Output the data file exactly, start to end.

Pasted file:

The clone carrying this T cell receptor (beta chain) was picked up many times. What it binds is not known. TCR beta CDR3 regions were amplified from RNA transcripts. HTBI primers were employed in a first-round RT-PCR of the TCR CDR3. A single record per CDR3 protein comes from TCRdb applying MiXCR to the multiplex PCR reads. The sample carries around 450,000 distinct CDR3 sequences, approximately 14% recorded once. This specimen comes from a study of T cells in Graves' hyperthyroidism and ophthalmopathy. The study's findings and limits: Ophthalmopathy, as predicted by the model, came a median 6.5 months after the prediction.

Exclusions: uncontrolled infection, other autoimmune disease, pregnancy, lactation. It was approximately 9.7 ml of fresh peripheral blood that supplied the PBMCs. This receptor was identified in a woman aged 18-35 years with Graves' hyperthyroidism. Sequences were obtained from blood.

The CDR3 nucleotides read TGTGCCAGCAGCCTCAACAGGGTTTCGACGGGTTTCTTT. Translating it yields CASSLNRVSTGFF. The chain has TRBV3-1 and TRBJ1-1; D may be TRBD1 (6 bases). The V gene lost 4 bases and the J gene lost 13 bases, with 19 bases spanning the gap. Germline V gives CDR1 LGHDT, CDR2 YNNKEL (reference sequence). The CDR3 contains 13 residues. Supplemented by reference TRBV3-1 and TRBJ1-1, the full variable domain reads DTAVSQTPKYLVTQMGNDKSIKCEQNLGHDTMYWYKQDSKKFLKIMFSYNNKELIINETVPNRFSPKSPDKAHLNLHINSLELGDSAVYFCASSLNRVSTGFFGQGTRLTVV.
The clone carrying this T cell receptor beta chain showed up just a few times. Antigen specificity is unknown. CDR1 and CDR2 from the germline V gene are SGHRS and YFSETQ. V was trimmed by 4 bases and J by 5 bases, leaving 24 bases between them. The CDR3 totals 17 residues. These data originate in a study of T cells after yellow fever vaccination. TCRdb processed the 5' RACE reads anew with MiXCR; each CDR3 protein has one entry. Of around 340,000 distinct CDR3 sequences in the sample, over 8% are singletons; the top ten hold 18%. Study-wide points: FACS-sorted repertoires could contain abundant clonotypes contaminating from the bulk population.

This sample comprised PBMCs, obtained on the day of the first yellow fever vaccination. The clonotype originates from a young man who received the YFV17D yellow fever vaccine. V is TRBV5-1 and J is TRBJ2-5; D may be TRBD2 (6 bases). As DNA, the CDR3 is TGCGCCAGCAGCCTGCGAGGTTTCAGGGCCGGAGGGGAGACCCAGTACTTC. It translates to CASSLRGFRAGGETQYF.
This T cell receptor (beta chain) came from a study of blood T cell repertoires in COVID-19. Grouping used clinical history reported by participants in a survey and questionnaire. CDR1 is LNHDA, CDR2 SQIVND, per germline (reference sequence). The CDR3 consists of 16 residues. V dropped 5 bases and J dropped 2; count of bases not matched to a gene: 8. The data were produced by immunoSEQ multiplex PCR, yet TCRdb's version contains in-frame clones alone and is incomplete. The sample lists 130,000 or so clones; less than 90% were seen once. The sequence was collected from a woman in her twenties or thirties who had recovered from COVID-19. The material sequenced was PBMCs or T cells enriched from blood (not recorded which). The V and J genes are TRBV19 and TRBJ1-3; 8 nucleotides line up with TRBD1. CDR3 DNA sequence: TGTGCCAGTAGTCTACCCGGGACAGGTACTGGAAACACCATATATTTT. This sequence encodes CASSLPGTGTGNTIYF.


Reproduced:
The clone carrying this T cell receptor (beta chain) was picked up many times. What it binds is not known. TCR beta CDR3 regions were amplified from RNA transcripts. HTBI primers were employed in a first-round RT-PCR of the TCR CDR3. A single record per CDR3 protein comes from TCRdb applying MiXCR to the multiplex PCR reads. The sample carries around 450,000 distinct CDR3 sequences, approximately 14% recorded once. This specimen comes from a study of T cells in Graves' hyperthyroidism and ophthalmopathy. The study's findings and limits: Ophthalmopathy, as predicted by the model, came a median 6.5 months after the prediction.

Exclusions: uncontrolled infection, other autoimmune disease, pregnancy, lactation. It was approximately 9.7 ml of fresh peripheral blood that supplied the PBMCs. This receptor was identified in a woman aged 18-35 years with Graves' hyperthyroidism. Sequences were obtained from blood.

The CDR3 nucleotides read TGTGCCAGCAGCCTCAACAGGGTTTCGACGGGTTTCTTT. Translating it yields CASSLNRVSTGFF. The chain has TRBV3-1 and TRBJ1-1; D may be TRBD1 (6 bases). The V gene lost 4 bases and the J gene lost 13 bases, with 19 bases spanning the gap. Germline V gives CDR1 LGHDT, CDR2 YNNKEL (reference sequence). The CDR3 contains 13 residues. Supplemented by reference TRBV3-1 and TRBJ1-1, the full variable domain reads DTAVSQTPKYLVTQMGNDKSIKCEQNLGHDTMYWYKQDSKKFLKIMFSYNNKELIINETVPNRFSPKSPDKAHLNLHINSLELGDSAVYFCASSLNRVSTGFFGQGTRLTVV.
The clone carrying this T cell receptor beta chain showed up just a few times. Antigen specificity is unknown. CDR1 and CDR2 from the germline V gene are SGHRS and YFSETQ. V was trimmed by 4 bases and J by 5 bases, leaving 24 bases between them. The CDR3 totals 17 residues. These data originate in a study of T cells after yellow fever vaccination. TCRdb processed the 5' RACE reads anew with MiXCR; each CDR3 protein has one entry. Of around 340,000 distinct CDR3 sequences in the sample, over 8% are singletons; the top ten hold 18%. Study-wide points: FACS-sorted repertoires could contain abundant clonotypes contaminating from the bulk population.

This sample comprised PBMCs, obtained on the day of the first yellow fever vaccination. The clonotype originates from a young man who received the YFV17D yellow fever vaccine. V is TRBV5-1 and J is TRBJ2-5; D may be TRBD2 (6 bases). As DNA, the CDR3 is TGCGCCAGCAGCCTGCGAGGTTTCAGGGCCGGAGGGGAGACCCAGTACTTC. It translates to CASSLRGFRAGGETQYF.
This T cell receptor (beta chain) came from a study of blood T cell repertoires in COVID-19. Grouping used clinical history reported by participants in a survey and questionnaire. CDR1 is LNHDA, CDR2 SQIVND, per germline (reference sequence). The CDR3 consists of 16 residues. V dropped 5 bases and J dropped 2; count of bases not matched to a gene: 8. The data were produced by immunoSEQ multiplex PCR, yet TCRdb's version contains in-frame clones alone and is incomplete. The sample lists 130,000 or so clones; less than 90% were seen once. The sequence was collected from a woman in her twenties or thirties who had recovered from COVID-19. The material sequenced was PBMCs or T cells enriched from blood (not recorded which). The V and J genes are TRBV19 and TRBJ1-3; 8 nucleotides line up with TRBD1. CDR3 DNA sequence: TGTGCCAGTAGTCTACCCGGGACAGGTACTGGAAACACCATATATTTT. This sequence encodes CASSLPGTGTGNTIYF.